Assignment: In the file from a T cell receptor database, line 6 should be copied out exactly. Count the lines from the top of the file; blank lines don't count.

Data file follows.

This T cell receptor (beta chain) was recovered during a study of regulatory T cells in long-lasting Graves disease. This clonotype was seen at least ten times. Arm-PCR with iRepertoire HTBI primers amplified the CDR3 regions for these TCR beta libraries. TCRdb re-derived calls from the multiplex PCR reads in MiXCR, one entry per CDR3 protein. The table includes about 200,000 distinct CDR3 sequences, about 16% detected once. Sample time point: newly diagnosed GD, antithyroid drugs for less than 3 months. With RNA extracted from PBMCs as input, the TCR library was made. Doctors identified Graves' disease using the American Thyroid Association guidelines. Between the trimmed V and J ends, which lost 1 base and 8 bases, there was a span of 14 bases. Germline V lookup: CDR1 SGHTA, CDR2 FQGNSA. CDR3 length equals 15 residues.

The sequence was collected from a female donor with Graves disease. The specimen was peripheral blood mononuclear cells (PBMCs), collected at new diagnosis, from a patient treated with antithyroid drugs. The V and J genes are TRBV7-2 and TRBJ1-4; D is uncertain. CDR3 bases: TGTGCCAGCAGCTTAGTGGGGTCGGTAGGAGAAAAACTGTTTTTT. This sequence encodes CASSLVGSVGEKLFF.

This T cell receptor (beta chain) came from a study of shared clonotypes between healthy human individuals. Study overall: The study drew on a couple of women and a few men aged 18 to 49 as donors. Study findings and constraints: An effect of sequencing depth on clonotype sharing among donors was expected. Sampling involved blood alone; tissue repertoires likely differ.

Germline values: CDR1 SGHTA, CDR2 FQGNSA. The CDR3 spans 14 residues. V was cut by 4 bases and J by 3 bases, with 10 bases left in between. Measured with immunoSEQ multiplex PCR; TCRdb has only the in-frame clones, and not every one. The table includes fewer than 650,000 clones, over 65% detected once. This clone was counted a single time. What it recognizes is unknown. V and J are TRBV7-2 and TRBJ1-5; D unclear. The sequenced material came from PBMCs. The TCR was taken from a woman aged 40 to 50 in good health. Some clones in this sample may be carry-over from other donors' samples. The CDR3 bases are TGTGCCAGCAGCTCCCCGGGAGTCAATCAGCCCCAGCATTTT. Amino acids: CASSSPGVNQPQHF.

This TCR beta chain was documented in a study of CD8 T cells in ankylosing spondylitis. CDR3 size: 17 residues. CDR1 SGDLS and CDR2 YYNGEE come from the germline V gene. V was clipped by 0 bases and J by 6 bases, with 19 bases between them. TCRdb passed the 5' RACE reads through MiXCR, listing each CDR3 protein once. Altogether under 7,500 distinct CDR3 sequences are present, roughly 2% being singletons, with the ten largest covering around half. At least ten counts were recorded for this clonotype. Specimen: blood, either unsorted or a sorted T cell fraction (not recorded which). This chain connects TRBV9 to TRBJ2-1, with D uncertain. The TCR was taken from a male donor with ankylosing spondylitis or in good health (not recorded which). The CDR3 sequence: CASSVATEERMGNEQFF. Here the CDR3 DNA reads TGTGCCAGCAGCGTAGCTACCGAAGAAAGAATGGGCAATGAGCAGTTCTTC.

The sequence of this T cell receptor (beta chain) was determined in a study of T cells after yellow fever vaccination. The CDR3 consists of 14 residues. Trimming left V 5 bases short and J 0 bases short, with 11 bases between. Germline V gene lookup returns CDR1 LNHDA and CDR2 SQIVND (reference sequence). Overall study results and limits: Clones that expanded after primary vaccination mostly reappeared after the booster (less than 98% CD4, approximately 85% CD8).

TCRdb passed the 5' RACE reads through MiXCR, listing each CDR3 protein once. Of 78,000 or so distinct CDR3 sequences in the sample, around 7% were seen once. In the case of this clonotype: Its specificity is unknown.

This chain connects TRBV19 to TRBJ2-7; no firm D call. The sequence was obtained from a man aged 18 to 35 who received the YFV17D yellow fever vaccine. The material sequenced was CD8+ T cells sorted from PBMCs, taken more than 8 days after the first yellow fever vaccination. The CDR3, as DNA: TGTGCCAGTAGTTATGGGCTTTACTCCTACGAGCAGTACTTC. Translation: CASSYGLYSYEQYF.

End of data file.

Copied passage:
The sequence of this T cell receptor (beta chain) was determined in a study of T cells after yellow fever vaccination. The CDR3 consists of 14 residues. Trimming left V 5 bases short and J 0 bases short, with 11 bases between. Germline V gene lookup returns CDR1 LNHDA and CDR2 SQIVND (reference sequence). Overall study results and limits: Clones that expanded after primary vaccination mostly reappeared after the booster (less than 98% CD4, approximately 85% CD8).